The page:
Following up from my previous post on why Windows 8 is so important I wanted to speculate on what we’ll see next week, or rather what we have to see in order to believe that Microsoft can succeed. First we’ll talk about Microsoft’s strengths and weaknesses and how they need to exploit and/or correct them. Then we’ll talk about the key characteristics of the (general purpose) NUI OS world. And finally we’ll talk about a few key Windows 8 things we need to see.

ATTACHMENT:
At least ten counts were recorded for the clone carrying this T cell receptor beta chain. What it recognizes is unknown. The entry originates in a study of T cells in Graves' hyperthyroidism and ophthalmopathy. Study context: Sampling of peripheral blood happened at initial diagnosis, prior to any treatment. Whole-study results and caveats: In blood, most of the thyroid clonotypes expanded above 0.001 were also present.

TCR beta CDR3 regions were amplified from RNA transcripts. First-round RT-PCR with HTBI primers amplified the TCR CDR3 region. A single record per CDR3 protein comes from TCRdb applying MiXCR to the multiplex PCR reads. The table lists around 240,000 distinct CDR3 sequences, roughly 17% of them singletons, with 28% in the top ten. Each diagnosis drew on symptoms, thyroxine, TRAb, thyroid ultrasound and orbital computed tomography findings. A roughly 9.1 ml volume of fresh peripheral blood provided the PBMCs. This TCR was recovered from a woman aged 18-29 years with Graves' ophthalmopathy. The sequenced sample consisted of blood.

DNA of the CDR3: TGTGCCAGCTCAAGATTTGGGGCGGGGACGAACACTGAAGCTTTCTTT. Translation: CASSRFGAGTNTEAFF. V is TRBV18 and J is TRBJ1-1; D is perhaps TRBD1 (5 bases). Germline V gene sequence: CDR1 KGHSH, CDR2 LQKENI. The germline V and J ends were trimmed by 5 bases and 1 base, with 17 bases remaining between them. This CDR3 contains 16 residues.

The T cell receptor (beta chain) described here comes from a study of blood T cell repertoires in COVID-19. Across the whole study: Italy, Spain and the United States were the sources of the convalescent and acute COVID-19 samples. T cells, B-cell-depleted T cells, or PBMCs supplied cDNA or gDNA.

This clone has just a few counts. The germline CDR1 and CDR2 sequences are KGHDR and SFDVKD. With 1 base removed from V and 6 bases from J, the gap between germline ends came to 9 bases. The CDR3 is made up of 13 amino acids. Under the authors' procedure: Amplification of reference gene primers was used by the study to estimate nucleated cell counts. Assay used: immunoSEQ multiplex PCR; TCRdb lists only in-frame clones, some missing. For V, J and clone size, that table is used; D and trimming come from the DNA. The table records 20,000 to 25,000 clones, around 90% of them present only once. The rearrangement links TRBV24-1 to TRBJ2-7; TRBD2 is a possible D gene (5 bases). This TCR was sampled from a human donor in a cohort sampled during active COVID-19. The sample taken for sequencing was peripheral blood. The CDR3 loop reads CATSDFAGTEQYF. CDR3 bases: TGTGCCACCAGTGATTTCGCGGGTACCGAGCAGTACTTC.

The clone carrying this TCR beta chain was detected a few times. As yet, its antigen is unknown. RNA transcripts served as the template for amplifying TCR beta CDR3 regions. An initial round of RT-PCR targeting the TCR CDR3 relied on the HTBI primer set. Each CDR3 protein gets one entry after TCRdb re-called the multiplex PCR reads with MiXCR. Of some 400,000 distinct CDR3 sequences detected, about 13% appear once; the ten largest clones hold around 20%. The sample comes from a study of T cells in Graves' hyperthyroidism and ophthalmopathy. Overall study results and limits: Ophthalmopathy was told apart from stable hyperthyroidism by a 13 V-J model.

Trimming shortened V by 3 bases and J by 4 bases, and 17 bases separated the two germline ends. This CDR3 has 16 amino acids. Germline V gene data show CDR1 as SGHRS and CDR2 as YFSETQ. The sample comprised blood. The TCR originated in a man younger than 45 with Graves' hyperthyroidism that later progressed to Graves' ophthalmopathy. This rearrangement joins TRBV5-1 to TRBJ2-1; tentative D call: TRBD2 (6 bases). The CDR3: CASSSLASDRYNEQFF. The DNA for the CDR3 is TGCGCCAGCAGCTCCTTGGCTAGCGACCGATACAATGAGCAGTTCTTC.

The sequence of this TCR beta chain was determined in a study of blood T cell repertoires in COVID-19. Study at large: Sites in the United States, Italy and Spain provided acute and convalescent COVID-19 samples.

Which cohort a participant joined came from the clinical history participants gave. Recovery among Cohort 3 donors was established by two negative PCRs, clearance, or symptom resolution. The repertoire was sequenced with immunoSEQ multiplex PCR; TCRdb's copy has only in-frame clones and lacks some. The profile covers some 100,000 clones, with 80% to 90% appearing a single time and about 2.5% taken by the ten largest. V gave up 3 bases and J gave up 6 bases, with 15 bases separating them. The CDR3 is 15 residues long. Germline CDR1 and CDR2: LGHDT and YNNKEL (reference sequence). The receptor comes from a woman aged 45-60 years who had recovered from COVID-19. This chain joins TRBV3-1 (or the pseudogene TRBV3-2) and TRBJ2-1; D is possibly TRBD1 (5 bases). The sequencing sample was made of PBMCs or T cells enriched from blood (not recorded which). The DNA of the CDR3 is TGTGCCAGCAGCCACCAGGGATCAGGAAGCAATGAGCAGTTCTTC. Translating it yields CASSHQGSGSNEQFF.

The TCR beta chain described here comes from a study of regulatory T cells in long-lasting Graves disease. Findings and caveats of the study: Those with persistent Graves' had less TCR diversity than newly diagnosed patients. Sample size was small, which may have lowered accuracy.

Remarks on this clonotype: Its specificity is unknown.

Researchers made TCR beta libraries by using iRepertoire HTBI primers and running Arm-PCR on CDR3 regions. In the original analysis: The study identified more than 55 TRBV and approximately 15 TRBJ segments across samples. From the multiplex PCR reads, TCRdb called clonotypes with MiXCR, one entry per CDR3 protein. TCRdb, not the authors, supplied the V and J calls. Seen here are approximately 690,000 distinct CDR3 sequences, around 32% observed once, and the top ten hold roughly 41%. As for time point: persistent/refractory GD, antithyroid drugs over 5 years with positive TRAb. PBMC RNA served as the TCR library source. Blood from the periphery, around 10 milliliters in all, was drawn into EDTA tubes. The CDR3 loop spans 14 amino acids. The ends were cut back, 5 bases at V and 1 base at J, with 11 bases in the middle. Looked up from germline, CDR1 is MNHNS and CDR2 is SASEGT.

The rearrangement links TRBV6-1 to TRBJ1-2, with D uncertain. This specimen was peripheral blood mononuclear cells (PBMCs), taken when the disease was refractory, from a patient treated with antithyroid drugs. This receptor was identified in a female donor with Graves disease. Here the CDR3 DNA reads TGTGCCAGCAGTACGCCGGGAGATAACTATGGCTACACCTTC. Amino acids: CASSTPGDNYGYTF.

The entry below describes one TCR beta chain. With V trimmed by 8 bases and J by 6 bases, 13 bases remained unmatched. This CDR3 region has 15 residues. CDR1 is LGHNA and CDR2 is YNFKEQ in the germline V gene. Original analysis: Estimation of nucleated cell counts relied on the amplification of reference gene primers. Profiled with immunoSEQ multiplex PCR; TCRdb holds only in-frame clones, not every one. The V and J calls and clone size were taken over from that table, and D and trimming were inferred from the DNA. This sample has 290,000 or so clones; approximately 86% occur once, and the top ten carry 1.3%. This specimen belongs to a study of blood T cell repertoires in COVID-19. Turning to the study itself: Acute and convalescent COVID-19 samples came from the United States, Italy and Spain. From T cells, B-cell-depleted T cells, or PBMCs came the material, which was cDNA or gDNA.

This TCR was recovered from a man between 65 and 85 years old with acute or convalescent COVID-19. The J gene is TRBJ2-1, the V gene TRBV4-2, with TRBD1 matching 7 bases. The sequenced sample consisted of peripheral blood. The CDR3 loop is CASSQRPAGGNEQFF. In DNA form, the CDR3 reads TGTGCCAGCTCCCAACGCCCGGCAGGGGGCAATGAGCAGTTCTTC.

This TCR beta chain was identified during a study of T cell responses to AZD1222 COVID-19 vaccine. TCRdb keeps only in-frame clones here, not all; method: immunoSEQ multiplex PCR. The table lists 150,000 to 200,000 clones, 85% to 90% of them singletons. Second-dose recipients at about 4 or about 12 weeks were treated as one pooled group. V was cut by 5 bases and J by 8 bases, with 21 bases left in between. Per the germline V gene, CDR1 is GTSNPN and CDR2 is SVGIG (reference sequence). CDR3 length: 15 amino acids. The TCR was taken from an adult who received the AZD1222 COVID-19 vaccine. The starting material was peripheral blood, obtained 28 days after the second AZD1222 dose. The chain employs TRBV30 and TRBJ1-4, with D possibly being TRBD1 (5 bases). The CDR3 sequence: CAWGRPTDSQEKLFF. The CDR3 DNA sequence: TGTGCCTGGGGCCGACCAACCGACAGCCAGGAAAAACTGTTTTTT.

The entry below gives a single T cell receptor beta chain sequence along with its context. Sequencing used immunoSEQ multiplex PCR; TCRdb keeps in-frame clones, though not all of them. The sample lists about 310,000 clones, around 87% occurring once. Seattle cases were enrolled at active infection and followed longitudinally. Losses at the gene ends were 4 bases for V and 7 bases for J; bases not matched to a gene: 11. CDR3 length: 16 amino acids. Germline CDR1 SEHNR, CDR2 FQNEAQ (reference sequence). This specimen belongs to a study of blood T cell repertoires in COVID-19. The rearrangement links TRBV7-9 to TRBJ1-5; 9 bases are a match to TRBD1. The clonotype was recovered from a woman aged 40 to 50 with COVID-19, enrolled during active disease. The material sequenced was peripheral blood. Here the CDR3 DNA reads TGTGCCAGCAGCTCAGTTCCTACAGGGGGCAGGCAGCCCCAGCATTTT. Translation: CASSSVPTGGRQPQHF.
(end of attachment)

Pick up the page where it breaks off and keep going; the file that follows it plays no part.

Microsoft has two big strengths that they really need to exploit in order to make Windows 8 succeed. The first is their classic strength around being a multi-vendor platform. They need to get a large number of hardware manufacturers creating a substantial number of differentiated and interesting devices and pushing them heavily through all available channels (web/mail order, retail, distribution, direct corporate sales, etc.). This is a key strength against Apple, though if done poorly (as with Vista) can turn into a key weakness. They have to give the OEMs a lot of freedom to innovate and differentiate on hardware, but they have to keep enough control to make sure the OEMs don’t create devices that show off Windows 8 poorly. This is something that the Windows Phone 7 guys addressed with their very restrictive “Chassis” definition. Windows 8 can’t be as restrictive as Windows Phone 7, but they need to make some attempt to keep things from turning into the wild wild west. Talking about the channel front a bit, this is where I think Android has stumbled in the tablet space. Android Tablet manufacturers tied themselves too closely to the mobile phone sales channels, making it difficult for customers to find and purchase appropriate devices. For example, for a long time Best Buy kept Android tablets displayed in a back corner of their mobile phone area. This made them hard to find, and hard to find expertise to help you with them. Or I know someone who wanted a WiFi-only Samsung Galaxy Tab. Samsung withheld this device for many months in favor of 3G-enabled devices that you could only buy with 3G service. Finally my friend gave up waiting and purchased a WiFi-only iPad. Microsoft has well-developed channels in both the PC and Mobile spaces, with vendors like Dell able to work magic in the PC distribution space (even though it has bombed in the Mobile Phone distribution space). If Samsung, Toshiba, and others use both their PC and Mobile businesses to create and sell Windows 8 tablets then Microsoft has a huge advantage over Apple or Android.